In ordinary language I might therefore conclude: if you think a work should stand on its own without cultural metanarrative, if you think the 'truth' of a work does not require external comparison, if you dislike the chaos of exploring a story's small details... you might, in the future, just skip my posts when I get into analysis. It's okay, really. You can take the modernist road, I'll take the postmodernist road, and I'll be in Scotland before you.

* See how much easier it is to be concise when using jargon? That took me this entire post to say lingo-free.
kaigou: this is what I do, darling (love's bitch)
A series of thoughts I've been turning over in my head while I scrape popcorn from the ceiling, tear down the ugly ceiling beams, cover the paneling with drywall, plaster and prime and paint, and so on: it keeps the hands busy and frees the brain to ponder at length. Okay, pondering has reached maximum capacity and now I am at point of please to be getting additional inputting.

Here's the premise: you've met someone, and are solidly falling-in-love -- whether that be a love-at-first-sight or gradual drift from friends into something deeper. You might safely say that this person is "the one" for you; the first flush of lust/infatuation has become the brink of something longer-term.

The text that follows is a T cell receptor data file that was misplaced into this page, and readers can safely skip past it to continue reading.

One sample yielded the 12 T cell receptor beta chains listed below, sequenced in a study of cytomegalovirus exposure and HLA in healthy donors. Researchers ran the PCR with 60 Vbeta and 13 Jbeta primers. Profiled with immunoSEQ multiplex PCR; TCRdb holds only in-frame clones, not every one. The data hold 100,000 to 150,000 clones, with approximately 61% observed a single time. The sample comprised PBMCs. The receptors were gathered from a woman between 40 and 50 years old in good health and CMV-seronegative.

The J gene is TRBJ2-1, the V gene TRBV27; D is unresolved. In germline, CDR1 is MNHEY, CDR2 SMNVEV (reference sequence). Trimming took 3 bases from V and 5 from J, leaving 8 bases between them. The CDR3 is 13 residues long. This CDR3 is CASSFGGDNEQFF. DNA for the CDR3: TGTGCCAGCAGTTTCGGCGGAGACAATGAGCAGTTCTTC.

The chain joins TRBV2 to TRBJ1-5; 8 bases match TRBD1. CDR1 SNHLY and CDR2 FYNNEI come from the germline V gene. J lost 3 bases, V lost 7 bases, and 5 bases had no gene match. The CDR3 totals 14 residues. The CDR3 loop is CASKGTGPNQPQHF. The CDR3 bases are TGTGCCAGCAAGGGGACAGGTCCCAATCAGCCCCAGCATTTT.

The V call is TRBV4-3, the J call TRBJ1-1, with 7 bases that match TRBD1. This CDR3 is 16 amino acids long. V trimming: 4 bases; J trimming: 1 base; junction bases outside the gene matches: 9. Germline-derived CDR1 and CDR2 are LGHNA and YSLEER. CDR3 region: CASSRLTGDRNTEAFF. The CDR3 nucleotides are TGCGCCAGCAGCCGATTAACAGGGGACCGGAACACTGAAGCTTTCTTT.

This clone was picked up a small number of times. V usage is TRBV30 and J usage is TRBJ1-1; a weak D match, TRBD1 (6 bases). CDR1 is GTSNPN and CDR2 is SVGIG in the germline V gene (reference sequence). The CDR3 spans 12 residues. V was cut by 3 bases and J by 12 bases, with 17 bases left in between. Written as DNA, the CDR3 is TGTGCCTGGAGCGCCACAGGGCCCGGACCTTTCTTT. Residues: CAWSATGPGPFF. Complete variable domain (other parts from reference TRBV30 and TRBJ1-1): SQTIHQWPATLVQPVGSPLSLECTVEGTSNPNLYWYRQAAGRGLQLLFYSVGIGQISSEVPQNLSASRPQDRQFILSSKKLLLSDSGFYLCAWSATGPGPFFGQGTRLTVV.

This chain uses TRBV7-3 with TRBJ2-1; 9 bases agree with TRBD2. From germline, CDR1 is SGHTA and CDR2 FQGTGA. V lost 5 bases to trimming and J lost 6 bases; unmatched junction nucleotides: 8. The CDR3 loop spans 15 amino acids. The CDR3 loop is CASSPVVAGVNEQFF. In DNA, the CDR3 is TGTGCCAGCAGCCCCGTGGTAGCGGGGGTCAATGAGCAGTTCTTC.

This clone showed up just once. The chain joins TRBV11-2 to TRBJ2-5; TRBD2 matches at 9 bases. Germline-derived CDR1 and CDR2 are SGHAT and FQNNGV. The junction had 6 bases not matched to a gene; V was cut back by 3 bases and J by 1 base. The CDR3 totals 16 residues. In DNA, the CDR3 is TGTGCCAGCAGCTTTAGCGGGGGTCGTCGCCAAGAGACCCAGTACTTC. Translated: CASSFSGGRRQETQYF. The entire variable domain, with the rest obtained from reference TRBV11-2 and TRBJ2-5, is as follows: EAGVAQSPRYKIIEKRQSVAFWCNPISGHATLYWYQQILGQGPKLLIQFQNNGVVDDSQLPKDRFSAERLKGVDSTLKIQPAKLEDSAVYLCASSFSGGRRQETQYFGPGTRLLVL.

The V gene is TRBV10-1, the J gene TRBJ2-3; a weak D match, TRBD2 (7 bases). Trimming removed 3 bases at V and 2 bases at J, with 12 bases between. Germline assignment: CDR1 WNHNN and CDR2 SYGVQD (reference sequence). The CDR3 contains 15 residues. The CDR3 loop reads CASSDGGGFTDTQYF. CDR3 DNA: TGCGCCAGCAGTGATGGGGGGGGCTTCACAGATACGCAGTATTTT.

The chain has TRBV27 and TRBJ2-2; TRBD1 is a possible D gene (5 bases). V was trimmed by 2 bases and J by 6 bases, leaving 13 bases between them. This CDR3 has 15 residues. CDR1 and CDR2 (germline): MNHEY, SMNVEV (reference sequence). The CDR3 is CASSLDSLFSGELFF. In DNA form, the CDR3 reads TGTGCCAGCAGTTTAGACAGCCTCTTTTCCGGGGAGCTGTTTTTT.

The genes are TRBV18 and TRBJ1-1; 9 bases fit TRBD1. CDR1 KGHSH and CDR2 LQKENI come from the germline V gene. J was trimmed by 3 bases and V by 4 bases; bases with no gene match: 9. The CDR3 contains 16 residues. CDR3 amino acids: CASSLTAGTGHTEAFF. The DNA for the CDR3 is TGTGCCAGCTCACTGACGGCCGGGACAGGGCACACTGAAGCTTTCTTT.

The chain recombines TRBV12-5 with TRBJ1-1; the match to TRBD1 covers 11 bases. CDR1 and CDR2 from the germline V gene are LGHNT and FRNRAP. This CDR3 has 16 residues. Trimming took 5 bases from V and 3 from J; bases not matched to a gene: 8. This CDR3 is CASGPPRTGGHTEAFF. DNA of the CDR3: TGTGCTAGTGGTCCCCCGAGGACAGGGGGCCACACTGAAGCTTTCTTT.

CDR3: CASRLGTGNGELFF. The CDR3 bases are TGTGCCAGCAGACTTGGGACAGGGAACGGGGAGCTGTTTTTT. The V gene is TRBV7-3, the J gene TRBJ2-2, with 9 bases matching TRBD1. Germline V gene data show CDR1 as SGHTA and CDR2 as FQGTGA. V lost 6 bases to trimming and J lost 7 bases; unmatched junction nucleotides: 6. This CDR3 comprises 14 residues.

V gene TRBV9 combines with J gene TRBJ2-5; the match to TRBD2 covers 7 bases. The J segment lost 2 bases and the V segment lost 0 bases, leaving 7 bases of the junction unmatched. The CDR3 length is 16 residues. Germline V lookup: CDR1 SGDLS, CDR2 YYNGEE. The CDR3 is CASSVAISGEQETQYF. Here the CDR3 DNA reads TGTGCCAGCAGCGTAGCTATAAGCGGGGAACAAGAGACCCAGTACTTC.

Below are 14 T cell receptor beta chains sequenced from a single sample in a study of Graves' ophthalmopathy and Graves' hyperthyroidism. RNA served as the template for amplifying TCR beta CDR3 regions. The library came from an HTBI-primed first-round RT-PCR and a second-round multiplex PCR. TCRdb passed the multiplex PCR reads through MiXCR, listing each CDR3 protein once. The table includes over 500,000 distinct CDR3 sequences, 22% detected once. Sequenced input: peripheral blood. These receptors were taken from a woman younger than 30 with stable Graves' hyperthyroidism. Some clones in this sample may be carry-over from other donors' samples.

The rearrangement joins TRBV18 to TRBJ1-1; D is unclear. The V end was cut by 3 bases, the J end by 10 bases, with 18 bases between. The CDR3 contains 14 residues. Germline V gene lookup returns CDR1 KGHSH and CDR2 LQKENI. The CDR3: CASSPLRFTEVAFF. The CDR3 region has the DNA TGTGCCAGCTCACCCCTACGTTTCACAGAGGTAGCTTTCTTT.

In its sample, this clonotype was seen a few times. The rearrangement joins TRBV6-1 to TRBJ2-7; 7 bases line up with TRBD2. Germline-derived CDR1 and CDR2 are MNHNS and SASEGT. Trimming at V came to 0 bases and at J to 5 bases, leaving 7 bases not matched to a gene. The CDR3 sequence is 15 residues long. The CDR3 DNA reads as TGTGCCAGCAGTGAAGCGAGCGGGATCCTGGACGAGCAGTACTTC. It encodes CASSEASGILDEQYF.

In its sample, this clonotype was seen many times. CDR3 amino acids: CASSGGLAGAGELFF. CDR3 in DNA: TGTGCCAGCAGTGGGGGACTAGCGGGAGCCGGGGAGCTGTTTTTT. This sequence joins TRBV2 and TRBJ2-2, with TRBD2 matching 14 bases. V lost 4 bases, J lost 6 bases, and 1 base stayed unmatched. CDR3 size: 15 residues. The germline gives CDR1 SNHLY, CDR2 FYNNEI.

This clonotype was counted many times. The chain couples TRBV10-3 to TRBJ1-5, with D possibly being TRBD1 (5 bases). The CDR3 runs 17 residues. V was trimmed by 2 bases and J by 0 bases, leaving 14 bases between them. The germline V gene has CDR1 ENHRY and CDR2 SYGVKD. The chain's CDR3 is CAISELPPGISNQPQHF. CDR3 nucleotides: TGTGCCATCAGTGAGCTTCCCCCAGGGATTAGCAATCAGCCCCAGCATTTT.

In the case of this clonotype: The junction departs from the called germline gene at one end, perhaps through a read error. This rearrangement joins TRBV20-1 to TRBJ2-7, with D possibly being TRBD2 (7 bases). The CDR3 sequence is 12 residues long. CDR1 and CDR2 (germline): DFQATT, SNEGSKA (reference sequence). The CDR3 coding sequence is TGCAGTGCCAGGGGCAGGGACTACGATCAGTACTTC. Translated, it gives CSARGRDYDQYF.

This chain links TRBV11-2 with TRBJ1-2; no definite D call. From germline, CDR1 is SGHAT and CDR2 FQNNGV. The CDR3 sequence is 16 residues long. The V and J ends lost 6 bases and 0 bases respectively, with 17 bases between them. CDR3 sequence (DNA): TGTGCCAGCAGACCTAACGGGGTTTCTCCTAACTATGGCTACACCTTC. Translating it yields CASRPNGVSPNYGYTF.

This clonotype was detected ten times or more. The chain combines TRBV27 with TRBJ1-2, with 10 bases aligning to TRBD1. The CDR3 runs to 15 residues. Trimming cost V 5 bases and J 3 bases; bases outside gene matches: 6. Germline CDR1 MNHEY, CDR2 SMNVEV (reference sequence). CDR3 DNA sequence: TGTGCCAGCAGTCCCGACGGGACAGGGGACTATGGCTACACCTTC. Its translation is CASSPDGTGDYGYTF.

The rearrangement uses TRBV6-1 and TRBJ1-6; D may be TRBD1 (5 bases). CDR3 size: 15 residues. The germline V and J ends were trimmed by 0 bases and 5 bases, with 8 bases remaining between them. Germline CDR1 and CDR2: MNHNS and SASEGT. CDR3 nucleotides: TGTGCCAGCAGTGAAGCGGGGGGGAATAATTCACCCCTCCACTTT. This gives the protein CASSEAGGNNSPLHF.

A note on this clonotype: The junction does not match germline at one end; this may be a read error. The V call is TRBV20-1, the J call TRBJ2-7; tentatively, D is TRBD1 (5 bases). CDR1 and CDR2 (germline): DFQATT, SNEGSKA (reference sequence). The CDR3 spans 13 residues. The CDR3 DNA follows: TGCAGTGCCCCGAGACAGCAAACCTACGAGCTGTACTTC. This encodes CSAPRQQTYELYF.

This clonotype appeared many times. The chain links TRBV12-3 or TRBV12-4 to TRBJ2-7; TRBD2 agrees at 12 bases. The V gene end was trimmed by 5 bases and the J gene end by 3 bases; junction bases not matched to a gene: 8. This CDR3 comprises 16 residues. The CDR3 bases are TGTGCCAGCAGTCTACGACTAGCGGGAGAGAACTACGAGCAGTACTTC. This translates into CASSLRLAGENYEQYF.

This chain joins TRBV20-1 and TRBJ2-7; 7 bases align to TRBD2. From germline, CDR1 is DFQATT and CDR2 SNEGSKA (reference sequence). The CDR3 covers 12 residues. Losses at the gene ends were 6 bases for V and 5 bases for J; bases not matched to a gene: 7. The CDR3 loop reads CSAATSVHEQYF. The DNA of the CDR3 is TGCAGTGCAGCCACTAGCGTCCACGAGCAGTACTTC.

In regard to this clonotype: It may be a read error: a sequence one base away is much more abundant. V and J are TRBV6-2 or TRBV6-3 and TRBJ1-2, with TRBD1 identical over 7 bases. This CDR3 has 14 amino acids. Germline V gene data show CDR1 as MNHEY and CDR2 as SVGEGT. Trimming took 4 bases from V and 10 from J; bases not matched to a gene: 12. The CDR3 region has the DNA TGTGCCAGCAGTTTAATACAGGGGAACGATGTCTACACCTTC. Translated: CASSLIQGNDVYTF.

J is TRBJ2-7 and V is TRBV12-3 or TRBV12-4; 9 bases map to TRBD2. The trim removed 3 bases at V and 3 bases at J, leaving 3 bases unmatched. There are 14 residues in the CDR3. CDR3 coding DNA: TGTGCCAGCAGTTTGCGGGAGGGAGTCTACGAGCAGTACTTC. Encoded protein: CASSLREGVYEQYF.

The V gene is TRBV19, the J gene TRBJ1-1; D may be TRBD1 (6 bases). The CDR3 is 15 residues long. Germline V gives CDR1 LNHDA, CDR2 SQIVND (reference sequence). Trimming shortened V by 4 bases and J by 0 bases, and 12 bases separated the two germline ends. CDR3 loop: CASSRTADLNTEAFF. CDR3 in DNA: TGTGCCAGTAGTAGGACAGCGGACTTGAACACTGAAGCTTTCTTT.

Alrighty, now let's say someone you trust -- or at minimum has authority satisfactory enough to you -- explains that you are not, in fact, in love, and your experience/emotions are due to A) a magical spell, B) a drug/medicine, or C) due to tagging an ineffable instinctual landmine. (The last being inescapable/unstoppable akin to non-autonomous functions like heart-beat and breathing; I leave it open to your interpretation whether the landmine could have been avoided in the first place.) Those are the three options for externalities, with me so far?

What do you think would be the one aspect of your relationship that:

1a. Would prove to you that your relationship would continue -- as true love (forgive the romanticism but what else to call it?) -- even if A/B/C were removed from the equation?

1b. Could not be duplicated/mimicked by A/B/C and therefore by its existence indicates your love is real?